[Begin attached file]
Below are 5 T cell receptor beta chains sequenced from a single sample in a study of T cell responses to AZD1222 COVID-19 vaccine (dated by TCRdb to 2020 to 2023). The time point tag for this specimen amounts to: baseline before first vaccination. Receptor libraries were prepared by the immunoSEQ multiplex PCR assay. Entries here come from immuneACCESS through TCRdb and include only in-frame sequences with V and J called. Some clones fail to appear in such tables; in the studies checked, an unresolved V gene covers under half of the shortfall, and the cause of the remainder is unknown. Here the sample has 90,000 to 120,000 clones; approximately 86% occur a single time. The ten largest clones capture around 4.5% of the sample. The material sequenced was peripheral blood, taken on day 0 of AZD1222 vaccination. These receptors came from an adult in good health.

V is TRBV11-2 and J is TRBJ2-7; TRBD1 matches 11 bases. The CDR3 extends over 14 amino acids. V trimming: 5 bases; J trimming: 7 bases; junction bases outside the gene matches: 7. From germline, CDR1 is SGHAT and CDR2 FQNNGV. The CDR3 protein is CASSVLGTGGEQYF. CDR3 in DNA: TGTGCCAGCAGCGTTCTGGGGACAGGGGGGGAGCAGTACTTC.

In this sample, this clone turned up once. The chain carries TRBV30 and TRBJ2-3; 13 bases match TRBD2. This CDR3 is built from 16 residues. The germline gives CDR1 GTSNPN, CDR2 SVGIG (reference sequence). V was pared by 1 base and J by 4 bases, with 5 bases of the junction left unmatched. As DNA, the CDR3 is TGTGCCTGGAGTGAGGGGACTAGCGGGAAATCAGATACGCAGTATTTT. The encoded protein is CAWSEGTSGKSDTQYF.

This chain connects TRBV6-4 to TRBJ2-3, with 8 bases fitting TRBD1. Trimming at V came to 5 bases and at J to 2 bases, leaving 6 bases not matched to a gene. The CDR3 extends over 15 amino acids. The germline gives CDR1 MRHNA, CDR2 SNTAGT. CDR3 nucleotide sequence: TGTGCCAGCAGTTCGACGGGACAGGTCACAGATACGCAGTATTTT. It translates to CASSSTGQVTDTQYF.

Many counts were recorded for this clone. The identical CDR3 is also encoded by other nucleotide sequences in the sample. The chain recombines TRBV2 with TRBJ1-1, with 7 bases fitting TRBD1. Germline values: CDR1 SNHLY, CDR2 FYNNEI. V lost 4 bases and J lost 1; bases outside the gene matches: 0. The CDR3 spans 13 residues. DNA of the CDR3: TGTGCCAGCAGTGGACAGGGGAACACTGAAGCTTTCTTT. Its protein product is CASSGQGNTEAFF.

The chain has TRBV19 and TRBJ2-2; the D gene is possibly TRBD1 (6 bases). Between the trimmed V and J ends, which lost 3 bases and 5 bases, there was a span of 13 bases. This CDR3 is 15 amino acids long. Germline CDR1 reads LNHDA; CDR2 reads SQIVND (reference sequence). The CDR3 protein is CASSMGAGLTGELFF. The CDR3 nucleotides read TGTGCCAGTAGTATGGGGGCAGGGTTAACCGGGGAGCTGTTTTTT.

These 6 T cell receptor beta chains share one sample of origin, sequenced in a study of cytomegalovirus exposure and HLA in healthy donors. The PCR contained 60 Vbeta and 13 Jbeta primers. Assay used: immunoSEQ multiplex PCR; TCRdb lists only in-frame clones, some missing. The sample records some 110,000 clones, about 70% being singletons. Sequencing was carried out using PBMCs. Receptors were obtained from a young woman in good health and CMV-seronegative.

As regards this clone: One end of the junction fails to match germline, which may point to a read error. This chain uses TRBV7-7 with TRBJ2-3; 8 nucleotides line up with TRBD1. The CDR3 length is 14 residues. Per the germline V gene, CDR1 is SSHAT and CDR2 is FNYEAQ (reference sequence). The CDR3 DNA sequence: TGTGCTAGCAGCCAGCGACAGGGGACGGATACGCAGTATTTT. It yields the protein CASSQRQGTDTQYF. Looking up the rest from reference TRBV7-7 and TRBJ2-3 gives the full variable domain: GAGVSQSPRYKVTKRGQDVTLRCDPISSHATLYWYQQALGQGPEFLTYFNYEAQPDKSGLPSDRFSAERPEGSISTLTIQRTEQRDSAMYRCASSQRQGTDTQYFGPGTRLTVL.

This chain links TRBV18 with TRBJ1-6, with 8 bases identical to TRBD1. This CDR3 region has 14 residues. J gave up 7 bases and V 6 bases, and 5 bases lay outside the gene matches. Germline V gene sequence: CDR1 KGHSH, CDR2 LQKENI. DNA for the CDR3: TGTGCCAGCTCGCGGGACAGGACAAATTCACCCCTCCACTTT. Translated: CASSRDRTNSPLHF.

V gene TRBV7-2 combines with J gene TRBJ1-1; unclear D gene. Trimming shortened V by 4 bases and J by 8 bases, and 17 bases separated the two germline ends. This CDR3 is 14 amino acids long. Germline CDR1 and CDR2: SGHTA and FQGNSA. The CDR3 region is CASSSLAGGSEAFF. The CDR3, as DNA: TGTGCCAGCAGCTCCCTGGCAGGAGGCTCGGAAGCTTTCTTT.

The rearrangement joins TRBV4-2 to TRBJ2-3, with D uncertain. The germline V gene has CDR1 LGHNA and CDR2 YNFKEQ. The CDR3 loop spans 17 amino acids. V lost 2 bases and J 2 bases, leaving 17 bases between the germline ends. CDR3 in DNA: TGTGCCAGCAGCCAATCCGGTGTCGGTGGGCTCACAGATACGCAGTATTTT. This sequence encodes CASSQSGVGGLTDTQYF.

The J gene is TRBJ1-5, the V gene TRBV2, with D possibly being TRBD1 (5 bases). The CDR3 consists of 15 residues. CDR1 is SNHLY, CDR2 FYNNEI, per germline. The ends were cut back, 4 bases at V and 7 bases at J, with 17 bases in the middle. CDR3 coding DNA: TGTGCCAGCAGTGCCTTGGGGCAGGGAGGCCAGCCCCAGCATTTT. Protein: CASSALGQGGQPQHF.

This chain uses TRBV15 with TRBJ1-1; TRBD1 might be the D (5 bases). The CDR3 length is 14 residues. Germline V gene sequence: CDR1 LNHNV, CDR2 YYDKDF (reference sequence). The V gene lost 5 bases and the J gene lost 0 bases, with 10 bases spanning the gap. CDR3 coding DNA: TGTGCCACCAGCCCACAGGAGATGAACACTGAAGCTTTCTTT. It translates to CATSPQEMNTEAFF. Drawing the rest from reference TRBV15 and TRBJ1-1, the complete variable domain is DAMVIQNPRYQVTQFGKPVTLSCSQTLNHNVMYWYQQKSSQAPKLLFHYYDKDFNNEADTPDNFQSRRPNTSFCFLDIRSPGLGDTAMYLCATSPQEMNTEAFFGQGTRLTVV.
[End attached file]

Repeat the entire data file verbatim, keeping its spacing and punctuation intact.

Below are 5 T cell receptor beta chains sequenced from a single sample in a study of T cell responses to AZD1222 COVID-19 vaccine (dated by TCRdb to 2020 to 2023). The time point tag for this specimen amounts to: baseline before first vaccination. Receptor libraries were prepared by the immunoSEQ multiplex PCR assay. Entries here come from immuneACCESS through TCRdb and include only in-frame sequences with V and J called. Some clones fail to appear in such tables; in the studies checked, an unresolved V gene covers under half of the shortfall, and the cause of the remainder is unknown. Here the sample has 90,000 to 120,000 clones; approximately 86% occur a single time. The ten largest clones capture around 4.5% of the sample. The material sequenced was peripheral blood, taken on day 0 of AZD1222 vaccination. These receptors came from an adult in good health.

V is TRBV11-2 and J is TRBJ2-7; TRBD1 matches 11 bases. The CDR3 extends over 14 amino acids. V trimming: 5 bases; J trimming: 7 bases; junction bases outside the gene matches: 7. From germline, CDR1 is SGHAT and CDR2 FQNNGV. The CDR3 protein is CASSVLGTGGEQYF. CDR3 in DNA: TGTGCCAGCAGCGTTCTGGGGACAGGGGGGGAGCAGTACTTC.

In this sample, this clone turned up once. The chain carries TRBV30 and TRBJ2-3; 13 bases match TRBD2. This CDR3 is built from 16 residues. The germline gives CDR1 GTSNPN, CDR2 SVGIG (reference sequence). V was pared by 1 base and J by 4 bases, with 5 bases of the junction left unmatched. As DNA, the CDR3 is TGTGCCTGGAGTGAGGGGACTAGCGGGAAATCAGATACGCAGTATTTT. The encoded protein is CAWSEGTSGKSDTQYF.

This chain connects TRBV6-4 to TRBJ2-3, with 8 bases fitting TRBD1. Trimming at V came to 5 bases and at J to 2 bases, leaving 6 bases not matched to a gene. The CDR3 extends over 15 amino acids. The germline gives CDR1 MRHNA, CDR2 SNTAGT. CDR3 nucleotide sequence: TGTGCCAGCAGTTCGACGGGACAGGTCACAGATACGCAGTATTTT. It translates to CASSSTGQVTDTQYF.

Many counts were recorded for this clone. The identical CDR3 is also encoded by other nucleotide sequences in the sample. The chain recombines TRBV2 with TRBJ1-1, with 7 bases fitting TRBD1. Germline values: CDR1 SNHLY, CDR2 FYNNEI. V lost 4 bases and J lost 1; bases outside the gene matches: 0. The CDR3 spans 13 residues. DNA of the CDR3: TGTGCCAGCAGTGGACAGGGGAACACTGAAGCTTTCTTT. Its protein product is CASSGQGNTEAFF.

The chain has TRBV19 and TRBJ2-2; the D gene is possibly TRBD1 (6 bases). Between the trimmed V and J ends, which lost 3 bases and 5 bases, there was a span of 13 bases. This CDR3 is 15 amino acids long. Germline CDR1 reads LNHDA; CDR2 reads SQIVND (reference sequence). The CDR3 protein is CASSMGAGLTGELFF. The CDR3 nucleotides read TGTGCCAGTAGTATGGGGGCAGGGTTAACCGGGGAGCTGTTTTTT.

These 6 T cell receptor beta chains share one sample of origin, sequenced in a study of cytomegalovirus exposure and HLA in healthy donors. The PCR contained 60 Vbeta and 13 Jbeta primers. Assay used: immunoSEQ multiplex PCR; TCRdb lists only in-frame clones, some missing. The sample records some 110,000 clones, about 70% being singletons. Sequencing was carried out using PBMCs. Receptors were obtained from a young woman in good health and CMV-seronegative.

As regards this clone: One end of the junction fails to match germline, which may point to a read error. This chain uses TRBV7-7 with TRBJ2-3; 8 nucleotides line up with TRBD1. The CDR3 length is 14 residues. Per the germline V gene, CDR1 is SSHAT and CDR2 is FNYEAQ (reference sequence). The CDR3 DNA sequence: TGTGCTAGCAGCCAGCGACAGGGGACGGATACGCAGTATTTT. It yields the protein CASSQRQGTDTQYF. Looking up the rest from reference TRBV7-7 and TRBJ2-3 gives the full variable domain: GAGVSQSPRYKVTKRGQDVTLRCDPISSHATLYWYQQALGQGPEFLTYFNYEAQPDKSGLPSDRFSAERPEGSISTLTIQRTEQRDSAMYRCASSQRQGTDTQYFGPGTRLTVL.

This chain links TRBV18 with TRBJ1-6, with 8 bases identical to TRBD1. This CDR3 region has 14 residues. J gave up 7 bases and V 6 bases, and 5 bases lay outside the gene matches. Germline V gene sequence: CDR1 KGHSH, CDR2 LQKENI. DNA for the CDR3: TGTGCCAGCTCGCGGGACAGGACAAATTCACCCCTCCACTTT. Translated: CASSRDRTNSPLHF.

V gene TRBV7-2 combines with J gene TRBJ1-1; unclear D gene. Trimming shortened V by 4 bases and J by 8 bases, and 17 bases separated the two germline ends. This CDR3 is 14 amino acids long. Germline CDR1 and CDR2: SGHTA and FQGNSA. The CDR3 region is CASSSLAGGSEAFF. The CDR3, as DNA: TGTGCCAGCAGCTCCCTGGCAGGAGGCTCGGAAGCTTTCTTT.

The rearrangement joins TRBV4-2 to TRBJ2-3, with D uncertain. The germline V gene has CDR1 LGHNA and CDR2 YNFKEQ. The CDR3 loop spans 17 amino acids. V lost 2 bases and J 2 bases, leaving 17 bases between the germline ends. CDR3 in DNA: TGTGCCAGCAGCCAATCCGGTGTCGGTGGGCTCACAGATACGCAGTATTTT. This sequence encodes CASSQSGVGGLTDTQYF.

The J gene is TRBJ1-5, the V gene TRBV2, with D possibly being TRBD1 (5 bases). The CDR3 consists of 15 residues. CDR1 is SNHLY, CDR2 FYNNEI, per germline. The ends were cut back, 4 bases at V and 7 bases at J, with 17 bases in the middle. CDR3 coding DNA: TGTGCCAGCAGTGCCTTGGGGCAGGGAGGCCAGCCCCAGCATTTT. Protein: CASSALGQGGQPQHF.

This chain uses TRBV15 with TRBJ1-1; TRBD1 might be the D (5 bases). The CDR3 length is 14 residues. Germline V gene sequence: CDR1 LNHNV, CDR2 YYDKDF (reference sequence). The V gene lost 5 bases and the J gene lost 0 bases, with 10 bases spanning the gap. CDR3 coding DNA: TGTGCCACCAGCCCACAGGAGATGAACACTGAAGCTTTCTTT. It translates to CATSPQEMNTEAFF. Drawing the rest from reference TRBV15 and TRBJ1-1, the complete variable domain is DAMVIQNPRYQVTQFGKPVTLSCSQTLNHNVMYWYQQKSSQAPKLLFHYYDKDFNNEADTPDNFQSRRPNTSFCFLDIRSPGLGDTAMYLCATSPQEMNTEAFFGQGTRLTVV.